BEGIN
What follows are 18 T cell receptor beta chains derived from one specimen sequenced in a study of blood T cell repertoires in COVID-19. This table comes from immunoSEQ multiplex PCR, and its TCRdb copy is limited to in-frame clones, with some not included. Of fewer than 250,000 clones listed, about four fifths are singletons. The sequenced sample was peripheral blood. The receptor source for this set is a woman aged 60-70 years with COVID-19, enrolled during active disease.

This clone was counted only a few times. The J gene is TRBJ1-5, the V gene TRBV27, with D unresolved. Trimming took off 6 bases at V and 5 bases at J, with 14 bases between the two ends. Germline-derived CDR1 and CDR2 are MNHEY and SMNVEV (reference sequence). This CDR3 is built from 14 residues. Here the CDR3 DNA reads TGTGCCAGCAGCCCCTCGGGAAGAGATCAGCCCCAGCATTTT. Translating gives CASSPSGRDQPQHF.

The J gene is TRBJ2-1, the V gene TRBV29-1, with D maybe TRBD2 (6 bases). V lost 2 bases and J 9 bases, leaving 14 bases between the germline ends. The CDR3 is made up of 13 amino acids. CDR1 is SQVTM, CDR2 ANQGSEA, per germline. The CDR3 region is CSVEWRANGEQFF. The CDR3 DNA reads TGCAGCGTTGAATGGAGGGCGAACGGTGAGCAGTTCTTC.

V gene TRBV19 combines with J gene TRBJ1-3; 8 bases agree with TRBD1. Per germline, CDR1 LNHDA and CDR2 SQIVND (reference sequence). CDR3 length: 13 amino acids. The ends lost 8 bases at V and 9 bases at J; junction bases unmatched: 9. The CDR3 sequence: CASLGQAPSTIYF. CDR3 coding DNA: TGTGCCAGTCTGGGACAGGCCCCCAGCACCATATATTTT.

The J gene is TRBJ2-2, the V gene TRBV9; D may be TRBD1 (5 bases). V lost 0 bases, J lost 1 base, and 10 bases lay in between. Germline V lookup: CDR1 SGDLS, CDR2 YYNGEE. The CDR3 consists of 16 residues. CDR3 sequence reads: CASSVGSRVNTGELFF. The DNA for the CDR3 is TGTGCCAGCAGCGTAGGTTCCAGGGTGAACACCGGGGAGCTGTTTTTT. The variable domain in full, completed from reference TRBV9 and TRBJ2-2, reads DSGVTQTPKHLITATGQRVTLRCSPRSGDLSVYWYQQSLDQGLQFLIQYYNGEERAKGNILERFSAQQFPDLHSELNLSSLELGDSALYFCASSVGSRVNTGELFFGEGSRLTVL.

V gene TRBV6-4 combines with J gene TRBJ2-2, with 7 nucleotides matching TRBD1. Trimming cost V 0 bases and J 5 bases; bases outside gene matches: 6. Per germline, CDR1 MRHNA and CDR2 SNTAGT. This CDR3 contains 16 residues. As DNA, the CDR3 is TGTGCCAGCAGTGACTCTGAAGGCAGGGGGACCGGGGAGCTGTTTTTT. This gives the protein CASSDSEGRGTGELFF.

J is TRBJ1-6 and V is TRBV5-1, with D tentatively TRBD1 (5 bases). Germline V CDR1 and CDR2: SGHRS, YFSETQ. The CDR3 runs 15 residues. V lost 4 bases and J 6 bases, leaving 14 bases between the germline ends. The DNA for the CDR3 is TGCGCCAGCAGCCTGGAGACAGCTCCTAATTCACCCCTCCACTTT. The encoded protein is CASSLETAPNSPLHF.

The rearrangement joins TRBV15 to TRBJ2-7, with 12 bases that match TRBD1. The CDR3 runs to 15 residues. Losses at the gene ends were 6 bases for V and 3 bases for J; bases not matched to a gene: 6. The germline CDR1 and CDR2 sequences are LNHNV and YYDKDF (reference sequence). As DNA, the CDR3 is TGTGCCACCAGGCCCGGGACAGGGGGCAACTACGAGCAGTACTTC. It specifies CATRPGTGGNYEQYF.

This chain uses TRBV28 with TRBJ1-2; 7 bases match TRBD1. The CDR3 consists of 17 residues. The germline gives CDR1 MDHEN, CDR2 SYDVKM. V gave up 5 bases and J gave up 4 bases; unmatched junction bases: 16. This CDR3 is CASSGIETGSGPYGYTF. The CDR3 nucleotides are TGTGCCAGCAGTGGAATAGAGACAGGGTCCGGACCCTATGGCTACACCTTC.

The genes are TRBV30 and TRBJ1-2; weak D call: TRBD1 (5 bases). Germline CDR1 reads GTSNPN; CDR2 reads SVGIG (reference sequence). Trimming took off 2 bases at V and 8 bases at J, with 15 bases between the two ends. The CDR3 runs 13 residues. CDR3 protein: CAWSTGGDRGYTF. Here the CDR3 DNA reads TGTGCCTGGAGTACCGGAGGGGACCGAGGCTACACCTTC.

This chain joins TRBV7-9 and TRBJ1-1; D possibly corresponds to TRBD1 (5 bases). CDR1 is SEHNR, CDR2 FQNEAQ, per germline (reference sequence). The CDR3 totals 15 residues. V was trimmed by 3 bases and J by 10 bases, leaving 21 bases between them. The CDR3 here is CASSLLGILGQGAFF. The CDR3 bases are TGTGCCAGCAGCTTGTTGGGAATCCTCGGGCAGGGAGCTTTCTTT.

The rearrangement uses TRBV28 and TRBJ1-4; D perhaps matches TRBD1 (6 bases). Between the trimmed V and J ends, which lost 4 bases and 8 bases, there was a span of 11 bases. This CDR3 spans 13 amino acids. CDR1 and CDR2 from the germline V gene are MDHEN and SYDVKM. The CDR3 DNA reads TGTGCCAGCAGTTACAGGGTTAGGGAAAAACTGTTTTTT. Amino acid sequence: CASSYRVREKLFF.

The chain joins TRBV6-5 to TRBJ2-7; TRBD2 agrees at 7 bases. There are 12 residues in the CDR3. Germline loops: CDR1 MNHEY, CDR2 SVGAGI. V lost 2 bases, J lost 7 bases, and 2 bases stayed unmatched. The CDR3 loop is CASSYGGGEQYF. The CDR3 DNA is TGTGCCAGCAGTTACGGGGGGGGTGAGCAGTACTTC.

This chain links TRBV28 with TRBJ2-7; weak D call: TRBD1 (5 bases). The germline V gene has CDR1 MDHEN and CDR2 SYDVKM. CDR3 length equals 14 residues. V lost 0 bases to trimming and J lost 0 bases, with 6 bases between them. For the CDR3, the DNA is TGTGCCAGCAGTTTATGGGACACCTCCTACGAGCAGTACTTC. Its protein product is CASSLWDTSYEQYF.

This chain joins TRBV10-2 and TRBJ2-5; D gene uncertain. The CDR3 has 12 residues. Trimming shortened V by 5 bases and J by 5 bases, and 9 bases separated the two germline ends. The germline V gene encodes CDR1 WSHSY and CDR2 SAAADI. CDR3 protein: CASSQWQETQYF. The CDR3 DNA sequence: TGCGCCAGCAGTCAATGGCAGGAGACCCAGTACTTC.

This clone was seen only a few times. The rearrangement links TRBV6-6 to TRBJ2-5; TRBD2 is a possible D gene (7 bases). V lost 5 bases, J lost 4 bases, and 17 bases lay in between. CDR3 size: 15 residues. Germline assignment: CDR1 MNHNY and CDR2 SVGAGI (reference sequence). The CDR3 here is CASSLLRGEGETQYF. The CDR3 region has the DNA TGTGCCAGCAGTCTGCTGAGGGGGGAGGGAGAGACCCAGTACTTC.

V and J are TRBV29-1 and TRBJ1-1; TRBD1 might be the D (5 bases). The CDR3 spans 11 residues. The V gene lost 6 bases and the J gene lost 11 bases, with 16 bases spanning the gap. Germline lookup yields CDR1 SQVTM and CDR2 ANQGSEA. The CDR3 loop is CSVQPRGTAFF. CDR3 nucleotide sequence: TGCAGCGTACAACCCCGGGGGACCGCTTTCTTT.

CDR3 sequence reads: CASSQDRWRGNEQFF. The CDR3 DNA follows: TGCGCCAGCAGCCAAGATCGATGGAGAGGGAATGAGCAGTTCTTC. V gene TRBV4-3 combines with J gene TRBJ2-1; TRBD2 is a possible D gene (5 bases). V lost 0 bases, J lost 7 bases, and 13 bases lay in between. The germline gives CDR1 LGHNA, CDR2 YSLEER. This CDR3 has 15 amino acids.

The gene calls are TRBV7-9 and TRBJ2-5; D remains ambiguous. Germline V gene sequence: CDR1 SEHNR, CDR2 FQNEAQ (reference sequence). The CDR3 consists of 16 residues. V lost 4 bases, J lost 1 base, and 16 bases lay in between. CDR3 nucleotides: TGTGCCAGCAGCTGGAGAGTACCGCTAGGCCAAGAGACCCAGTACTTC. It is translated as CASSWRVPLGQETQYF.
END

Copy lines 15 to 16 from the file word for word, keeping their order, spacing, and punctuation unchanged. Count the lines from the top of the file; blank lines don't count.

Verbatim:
This chain joins TRBV10-2 and TRBJ2-5; D gene uncertain. The CDR3 has 12 residues. Trimming shortened V by 5 bases and J by 5 bases, and 9 bases separated the two germline ends. The germline V gene encodes CDR1 WSHSY and CDR2 SAAADI. CDR3 protein: CASSQWQETQYF. The CDR3 DNA sequence: TGCGCCAGCAGTCAATGGCAGGAGACCCAGTACTTC.

This clone was seen only a few times. The rearrangement links TRBV6-6 to TRBJ2-5; TRBD2 is a possible D gene (7 bases). V lost 5 bases, J lost 4 bases, and 17 bases lay in between. CDR3 size: 15 residues. Germline assignment: CDR1 MNHNY and CDR2 SVGAGI (reference sequence). The CDR3 here is CASSLLRGEGETQYF. The CDR3 region has the DNA TGTGCCAGCAGTCTGCTGAGGGGGGAGGGAGAGACCCAGTACTTC.